This I feel is why there is so much animosity in American politics. Yes, I support Donald Trump, but that doesn't mean I am blind to his faults. But I do see an opportunity here and Trump is indeed the wild card in the political deck that to my mind needs a radical wake-up call. To simply call his supporters racists or worse is itself tyrannical, since it closes the door on why so many people did indeed cast a vote for him, especially in those states most impacted by the current state of the economy.

What's the solution?

How can we prevent ourselves from being ideologues? I think the first start is to become aware that the strings of ideology bind us all. This reminds me of Noam Chomsky's astute observation that “Everybody's worried about stopping terrorism. Well, there's a really easy way: stop participating in it.” We also must identify where our ideological biases lie. The philosopher John Stuart Mill provides us with insightful advice, “He who knows only his own side of the case knows little of that. His reasons may be good, and no one may have been able to refute them. But if he is equally unable to refute the reasons on the opposite side, if he does not so much as know what they are, he has no ground for preferring either opinion…”

Ideology to me is a serpent that has become an extension of our own form. If you do not fight it, it will devour you; you'll be lost to reality. If you cut it off, you'll bleed to death, you'll be devoid of meaning. It is an opponent that you must wage a lifelong battle with, and it is that battle that will allow you to pursue truth. The problem with being too entrenched in our own positions is that we end up simply reinforcing what we already believe and never open up to being contravened, like a mythic uroboros who eats his own tail (or is it tale?—pun intended).

Ideology manifests itself due to the human need for purpose, which helps accomplish a related goal (e.g. The need to see the lives of people around you improve will ultimately help accomplish the goal of directly helping those around you). If this is successful, then it is more likely that the individual will have an easier time accomplishing less relevant goals due to being in a more positive, motivational or emotional state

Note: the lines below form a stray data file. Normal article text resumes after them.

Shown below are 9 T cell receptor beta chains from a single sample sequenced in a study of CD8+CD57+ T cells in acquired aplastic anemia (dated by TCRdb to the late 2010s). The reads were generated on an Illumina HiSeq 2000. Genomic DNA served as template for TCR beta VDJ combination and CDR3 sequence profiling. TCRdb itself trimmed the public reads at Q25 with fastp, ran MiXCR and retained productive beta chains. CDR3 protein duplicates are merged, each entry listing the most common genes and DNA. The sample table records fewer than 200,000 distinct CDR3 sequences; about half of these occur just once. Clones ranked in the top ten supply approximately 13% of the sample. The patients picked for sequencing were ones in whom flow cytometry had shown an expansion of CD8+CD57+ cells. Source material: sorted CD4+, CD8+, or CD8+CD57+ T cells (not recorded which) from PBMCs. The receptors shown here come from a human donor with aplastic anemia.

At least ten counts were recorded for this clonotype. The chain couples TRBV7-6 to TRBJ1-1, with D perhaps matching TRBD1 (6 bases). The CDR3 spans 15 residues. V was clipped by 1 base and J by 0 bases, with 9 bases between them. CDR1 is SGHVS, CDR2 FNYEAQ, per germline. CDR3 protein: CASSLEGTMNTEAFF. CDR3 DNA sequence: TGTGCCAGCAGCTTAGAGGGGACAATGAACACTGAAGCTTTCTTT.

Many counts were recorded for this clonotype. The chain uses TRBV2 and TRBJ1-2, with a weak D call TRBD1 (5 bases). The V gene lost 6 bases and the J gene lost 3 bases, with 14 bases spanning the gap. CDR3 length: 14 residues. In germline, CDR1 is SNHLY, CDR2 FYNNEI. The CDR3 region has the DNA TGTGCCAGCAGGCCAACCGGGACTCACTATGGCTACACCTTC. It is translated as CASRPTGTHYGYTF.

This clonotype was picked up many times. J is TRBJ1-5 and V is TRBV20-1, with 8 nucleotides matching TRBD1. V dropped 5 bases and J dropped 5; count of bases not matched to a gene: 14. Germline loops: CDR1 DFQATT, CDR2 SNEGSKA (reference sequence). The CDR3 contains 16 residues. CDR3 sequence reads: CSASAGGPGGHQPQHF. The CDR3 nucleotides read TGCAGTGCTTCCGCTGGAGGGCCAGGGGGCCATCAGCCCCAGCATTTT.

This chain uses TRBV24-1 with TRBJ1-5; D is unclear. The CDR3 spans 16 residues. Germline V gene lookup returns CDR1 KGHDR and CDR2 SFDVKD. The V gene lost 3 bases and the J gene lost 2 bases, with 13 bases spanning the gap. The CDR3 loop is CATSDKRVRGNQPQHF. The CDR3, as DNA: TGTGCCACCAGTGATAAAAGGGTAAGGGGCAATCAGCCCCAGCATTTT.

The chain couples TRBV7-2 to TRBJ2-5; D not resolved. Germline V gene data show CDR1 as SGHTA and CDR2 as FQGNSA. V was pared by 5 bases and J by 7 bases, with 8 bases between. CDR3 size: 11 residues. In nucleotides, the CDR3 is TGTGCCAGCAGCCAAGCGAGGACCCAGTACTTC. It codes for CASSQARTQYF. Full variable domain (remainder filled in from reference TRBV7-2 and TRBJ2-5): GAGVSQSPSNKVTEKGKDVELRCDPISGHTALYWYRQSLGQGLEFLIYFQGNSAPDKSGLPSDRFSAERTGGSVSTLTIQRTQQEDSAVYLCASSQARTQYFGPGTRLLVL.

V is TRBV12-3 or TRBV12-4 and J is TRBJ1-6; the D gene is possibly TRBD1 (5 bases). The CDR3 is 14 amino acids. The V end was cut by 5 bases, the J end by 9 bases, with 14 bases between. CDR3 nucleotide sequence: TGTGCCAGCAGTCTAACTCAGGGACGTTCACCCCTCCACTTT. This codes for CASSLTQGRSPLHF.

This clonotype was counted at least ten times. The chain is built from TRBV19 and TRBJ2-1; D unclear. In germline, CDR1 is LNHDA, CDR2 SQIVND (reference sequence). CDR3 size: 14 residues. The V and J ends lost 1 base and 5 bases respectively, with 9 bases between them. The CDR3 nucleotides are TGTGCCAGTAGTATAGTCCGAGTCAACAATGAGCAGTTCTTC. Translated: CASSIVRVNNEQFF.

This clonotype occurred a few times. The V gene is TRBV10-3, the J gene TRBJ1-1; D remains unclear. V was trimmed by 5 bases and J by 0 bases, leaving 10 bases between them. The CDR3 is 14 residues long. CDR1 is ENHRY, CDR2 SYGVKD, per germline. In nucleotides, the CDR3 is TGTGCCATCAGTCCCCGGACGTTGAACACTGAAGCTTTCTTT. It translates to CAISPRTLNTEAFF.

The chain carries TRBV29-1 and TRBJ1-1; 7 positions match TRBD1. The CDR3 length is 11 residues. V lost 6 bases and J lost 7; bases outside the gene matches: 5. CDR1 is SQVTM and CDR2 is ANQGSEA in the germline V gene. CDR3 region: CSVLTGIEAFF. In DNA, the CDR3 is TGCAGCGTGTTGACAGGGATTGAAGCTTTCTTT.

Purpose, in this context, can be defined as the goal of an activity or idea. Meaning, in this context, can be defined as a recognition of one's predispositions/inclinations, which allows the conscious assignment of value to activity that would be caused/influenced by said predispositions.

The creation of meaning is the foundation. Now, the individual develops that meaning, perhaps coming up with cohering ideas to further support that foundation.

This (with variation influenced by culture and that culture's complexity [especially considering complexity of language]) may manifest into an ideology. Our understanding that emotional states facilitate motivational states, and that meaning facilitates the development of pre-existing (more basic) motivations, we can associate ideology with a “motivational state equation” (Identify Threat ? Consciously or subconsciously establish a Goal to eliminate said Threat ? Establish and adjust plans and reasonings to work your way toward said Goal ? Attain Goal [If Goal is not attained, repeat previous step until goal is attained]).